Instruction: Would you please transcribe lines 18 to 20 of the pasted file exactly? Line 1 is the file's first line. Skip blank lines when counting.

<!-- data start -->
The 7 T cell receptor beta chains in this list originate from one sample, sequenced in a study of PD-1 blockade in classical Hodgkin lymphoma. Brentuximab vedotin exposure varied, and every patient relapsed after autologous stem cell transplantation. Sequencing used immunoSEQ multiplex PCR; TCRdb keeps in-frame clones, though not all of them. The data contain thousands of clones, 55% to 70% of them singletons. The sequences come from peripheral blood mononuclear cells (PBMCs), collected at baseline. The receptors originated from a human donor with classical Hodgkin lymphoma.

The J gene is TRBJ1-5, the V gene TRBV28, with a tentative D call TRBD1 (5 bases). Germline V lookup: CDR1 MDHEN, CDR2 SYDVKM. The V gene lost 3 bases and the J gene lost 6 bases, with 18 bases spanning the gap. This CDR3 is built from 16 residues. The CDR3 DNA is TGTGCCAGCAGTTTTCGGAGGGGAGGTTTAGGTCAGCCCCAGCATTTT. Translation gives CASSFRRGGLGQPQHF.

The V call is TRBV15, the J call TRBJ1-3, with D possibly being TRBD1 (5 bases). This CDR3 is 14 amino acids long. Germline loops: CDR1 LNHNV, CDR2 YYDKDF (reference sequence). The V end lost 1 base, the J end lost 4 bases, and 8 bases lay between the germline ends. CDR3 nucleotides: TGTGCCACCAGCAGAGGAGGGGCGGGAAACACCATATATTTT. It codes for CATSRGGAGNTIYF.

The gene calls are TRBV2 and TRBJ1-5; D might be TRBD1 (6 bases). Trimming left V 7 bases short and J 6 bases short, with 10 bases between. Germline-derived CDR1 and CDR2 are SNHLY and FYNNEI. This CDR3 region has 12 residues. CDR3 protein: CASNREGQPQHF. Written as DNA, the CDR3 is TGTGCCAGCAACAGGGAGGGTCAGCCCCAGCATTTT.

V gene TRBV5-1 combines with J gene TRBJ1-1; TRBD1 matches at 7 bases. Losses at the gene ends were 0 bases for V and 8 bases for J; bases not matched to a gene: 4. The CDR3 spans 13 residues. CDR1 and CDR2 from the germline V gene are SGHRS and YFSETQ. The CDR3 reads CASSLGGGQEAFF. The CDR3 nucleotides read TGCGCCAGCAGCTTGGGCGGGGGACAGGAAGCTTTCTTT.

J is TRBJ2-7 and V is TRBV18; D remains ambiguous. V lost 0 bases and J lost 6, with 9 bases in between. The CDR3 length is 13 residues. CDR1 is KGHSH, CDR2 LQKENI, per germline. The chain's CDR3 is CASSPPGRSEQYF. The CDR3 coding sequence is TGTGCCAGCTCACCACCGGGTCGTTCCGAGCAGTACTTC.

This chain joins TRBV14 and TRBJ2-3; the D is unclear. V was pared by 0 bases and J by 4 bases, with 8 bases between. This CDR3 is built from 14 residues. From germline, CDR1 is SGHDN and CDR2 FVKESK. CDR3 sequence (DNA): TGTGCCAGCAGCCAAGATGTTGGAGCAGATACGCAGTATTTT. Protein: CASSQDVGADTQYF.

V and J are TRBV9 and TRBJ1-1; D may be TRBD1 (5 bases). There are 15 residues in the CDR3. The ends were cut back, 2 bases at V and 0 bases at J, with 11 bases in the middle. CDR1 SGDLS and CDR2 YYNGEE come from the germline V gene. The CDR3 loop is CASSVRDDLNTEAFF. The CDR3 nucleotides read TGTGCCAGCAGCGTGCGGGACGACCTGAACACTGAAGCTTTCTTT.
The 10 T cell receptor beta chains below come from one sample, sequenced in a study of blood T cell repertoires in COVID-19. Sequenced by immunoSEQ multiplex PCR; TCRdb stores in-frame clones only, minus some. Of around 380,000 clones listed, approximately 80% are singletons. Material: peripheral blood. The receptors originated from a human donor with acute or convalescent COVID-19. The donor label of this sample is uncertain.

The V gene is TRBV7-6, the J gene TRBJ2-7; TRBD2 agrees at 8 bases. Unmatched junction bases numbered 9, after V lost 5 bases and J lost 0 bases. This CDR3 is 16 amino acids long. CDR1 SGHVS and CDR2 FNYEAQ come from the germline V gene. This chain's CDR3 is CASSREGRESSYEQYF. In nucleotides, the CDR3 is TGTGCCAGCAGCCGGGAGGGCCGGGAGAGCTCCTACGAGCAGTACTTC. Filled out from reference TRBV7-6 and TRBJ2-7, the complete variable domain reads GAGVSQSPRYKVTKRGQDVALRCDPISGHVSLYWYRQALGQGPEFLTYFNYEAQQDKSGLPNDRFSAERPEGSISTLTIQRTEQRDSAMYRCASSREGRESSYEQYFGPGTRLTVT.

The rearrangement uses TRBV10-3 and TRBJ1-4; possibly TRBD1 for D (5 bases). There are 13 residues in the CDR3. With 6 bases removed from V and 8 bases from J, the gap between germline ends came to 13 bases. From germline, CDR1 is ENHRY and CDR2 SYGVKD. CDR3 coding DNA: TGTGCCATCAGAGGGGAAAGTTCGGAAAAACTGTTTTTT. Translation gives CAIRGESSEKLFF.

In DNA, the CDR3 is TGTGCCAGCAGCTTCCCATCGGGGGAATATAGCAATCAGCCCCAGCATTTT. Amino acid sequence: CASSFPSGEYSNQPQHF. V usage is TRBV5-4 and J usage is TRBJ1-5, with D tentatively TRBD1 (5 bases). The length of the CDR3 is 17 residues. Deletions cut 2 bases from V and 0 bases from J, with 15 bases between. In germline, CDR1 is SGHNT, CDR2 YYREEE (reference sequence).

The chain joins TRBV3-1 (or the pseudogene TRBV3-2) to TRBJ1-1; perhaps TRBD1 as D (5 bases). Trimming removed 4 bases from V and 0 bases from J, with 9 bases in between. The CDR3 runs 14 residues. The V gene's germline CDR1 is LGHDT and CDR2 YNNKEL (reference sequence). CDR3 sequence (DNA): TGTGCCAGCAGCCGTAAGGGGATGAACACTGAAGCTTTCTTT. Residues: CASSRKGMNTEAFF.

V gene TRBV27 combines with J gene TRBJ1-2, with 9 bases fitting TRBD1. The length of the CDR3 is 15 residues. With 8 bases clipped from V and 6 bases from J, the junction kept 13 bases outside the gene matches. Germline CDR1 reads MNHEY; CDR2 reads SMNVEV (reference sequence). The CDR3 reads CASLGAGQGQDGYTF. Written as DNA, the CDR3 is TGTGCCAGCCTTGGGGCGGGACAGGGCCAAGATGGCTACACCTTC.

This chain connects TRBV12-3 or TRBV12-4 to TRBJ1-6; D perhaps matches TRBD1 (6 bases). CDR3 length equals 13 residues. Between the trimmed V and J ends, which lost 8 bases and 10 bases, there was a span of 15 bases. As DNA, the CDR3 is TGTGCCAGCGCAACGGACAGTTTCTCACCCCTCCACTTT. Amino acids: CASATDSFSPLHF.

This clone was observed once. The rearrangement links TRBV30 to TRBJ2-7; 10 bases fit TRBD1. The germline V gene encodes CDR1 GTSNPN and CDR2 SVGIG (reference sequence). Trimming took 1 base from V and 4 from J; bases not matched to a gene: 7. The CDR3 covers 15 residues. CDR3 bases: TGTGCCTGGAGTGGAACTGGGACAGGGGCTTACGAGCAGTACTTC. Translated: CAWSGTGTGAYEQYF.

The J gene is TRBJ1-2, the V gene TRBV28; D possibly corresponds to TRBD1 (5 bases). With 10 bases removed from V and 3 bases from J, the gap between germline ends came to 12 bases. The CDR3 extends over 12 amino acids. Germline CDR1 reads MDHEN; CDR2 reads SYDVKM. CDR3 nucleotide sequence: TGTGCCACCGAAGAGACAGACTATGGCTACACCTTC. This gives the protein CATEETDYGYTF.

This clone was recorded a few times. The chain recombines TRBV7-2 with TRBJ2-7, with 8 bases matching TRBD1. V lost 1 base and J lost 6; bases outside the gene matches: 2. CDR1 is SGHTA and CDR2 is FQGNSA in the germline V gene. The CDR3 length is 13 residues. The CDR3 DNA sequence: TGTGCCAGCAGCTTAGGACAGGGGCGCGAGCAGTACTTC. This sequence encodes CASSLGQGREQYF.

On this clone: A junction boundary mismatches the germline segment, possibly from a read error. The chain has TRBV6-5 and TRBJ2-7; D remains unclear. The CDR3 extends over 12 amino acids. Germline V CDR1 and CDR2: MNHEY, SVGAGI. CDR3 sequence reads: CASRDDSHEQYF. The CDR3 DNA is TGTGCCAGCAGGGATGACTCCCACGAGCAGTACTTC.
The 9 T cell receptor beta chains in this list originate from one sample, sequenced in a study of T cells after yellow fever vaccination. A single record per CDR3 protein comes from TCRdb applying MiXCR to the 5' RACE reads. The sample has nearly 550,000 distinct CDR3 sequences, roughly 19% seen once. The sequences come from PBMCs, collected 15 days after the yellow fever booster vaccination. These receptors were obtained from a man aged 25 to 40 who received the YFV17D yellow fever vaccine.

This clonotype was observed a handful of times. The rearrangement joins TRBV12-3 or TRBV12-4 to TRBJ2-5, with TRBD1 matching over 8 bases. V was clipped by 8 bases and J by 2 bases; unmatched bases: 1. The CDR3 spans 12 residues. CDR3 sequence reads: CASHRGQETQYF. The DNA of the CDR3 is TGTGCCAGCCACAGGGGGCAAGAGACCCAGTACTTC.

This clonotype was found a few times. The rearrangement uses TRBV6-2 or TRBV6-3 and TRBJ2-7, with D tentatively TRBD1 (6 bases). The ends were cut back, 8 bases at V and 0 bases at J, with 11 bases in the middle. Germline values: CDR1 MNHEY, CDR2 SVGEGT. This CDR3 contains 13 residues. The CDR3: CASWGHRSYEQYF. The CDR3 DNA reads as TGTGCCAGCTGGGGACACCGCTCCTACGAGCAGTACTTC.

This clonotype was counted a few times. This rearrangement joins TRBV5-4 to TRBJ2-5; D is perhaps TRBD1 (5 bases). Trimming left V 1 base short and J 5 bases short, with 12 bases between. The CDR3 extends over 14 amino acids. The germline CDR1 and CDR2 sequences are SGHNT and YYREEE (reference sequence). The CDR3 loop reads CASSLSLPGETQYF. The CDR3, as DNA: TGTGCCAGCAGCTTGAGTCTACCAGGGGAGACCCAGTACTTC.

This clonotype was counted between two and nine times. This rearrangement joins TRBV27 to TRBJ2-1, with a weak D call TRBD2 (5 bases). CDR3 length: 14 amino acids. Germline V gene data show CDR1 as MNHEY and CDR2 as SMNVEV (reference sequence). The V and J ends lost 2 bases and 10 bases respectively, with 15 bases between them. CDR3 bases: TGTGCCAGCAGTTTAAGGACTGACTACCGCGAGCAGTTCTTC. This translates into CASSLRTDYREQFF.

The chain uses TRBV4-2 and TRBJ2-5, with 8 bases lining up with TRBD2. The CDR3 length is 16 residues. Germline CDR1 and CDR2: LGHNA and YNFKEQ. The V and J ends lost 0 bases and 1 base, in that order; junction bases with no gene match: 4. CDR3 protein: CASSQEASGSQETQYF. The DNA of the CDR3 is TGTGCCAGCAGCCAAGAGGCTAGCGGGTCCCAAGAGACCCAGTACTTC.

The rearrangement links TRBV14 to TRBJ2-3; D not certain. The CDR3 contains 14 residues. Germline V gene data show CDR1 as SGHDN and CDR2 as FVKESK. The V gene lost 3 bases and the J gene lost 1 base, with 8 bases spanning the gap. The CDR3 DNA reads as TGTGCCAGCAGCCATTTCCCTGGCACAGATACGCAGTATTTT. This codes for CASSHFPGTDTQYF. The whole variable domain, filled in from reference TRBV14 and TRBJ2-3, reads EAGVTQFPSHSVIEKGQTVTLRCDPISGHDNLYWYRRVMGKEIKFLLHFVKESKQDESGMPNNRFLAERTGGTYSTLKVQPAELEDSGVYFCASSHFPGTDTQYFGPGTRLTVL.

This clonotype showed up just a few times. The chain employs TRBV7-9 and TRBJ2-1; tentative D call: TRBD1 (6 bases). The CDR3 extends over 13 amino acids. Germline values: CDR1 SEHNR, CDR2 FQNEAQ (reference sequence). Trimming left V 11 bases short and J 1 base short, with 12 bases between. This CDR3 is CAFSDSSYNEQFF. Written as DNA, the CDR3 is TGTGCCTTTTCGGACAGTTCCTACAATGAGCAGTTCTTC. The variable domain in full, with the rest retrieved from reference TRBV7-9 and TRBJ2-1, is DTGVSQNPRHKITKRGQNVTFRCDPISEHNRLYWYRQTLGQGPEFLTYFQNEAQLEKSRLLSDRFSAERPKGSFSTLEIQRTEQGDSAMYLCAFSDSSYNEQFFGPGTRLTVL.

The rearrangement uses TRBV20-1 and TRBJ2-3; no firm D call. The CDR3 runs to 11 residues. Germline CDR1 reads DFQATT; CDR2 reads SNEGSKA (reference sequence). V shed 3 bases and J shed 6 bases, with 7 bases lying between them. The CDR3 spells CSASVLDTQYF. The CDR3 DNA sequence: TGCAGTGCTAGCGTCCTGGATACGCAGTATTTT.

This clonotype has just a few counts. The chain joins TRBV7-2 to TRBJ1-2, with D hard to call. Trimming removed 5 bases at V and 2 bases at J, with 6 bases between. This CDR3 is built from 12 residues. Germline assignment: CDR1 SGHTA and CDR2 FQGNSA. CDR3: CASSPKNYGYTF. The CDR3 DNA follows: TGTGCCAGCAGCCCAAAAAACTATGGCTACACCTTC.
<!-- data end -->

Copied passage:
This clone was recorded a few times. The chain recombines TRBV7-2 with TRBJ2-7, with 8 bases matching TRBD1. V lost 1 base and J lost 6; bases outside the gene matches: 2. CDR1 is SGHTA and CDR2 is FQGNSA in the germline V gene. The CDR3 length is 13 residues. The CDR3 DNA sequence: TGTGCCAGCAGCTTAGGACAGGGGCGCGAGCAGTACTTC. This sequence encodes CASSLGQGREQYF.

On this clone: A junction boundary mismatches the germline segment, possibly from a read error. The chain has TRBV6-5 and TRBJ2-7; D remains unclear. The CDR3 extends over 12 amino acids. Germline V CDR1 and CDR2: MNHEY, SVGAGI. CDR3 sequence reads: CASRDDSHEQYF. The CDR3 DNA is TGTGCCAGCAGGGATGACTCCCACGAGCAGTACTTC.
The 9 T cell receptor beta chains in this list originate from one sample, sequenced in a study of T cells after yellow fever vaccination. A single record per CDR3 protein comes from TCRdb applying MiXCR to the 5' RACE reads. The sample has nearly 550,000 distinct CDR3 sequences, roughly 19% seen once. The sequences come from PBMCs, collected 15 days after the yellow fever booster vaccination. These receptors were obtained from a man aged 25 to 40 who received the YFV17D yellow fever vaccine.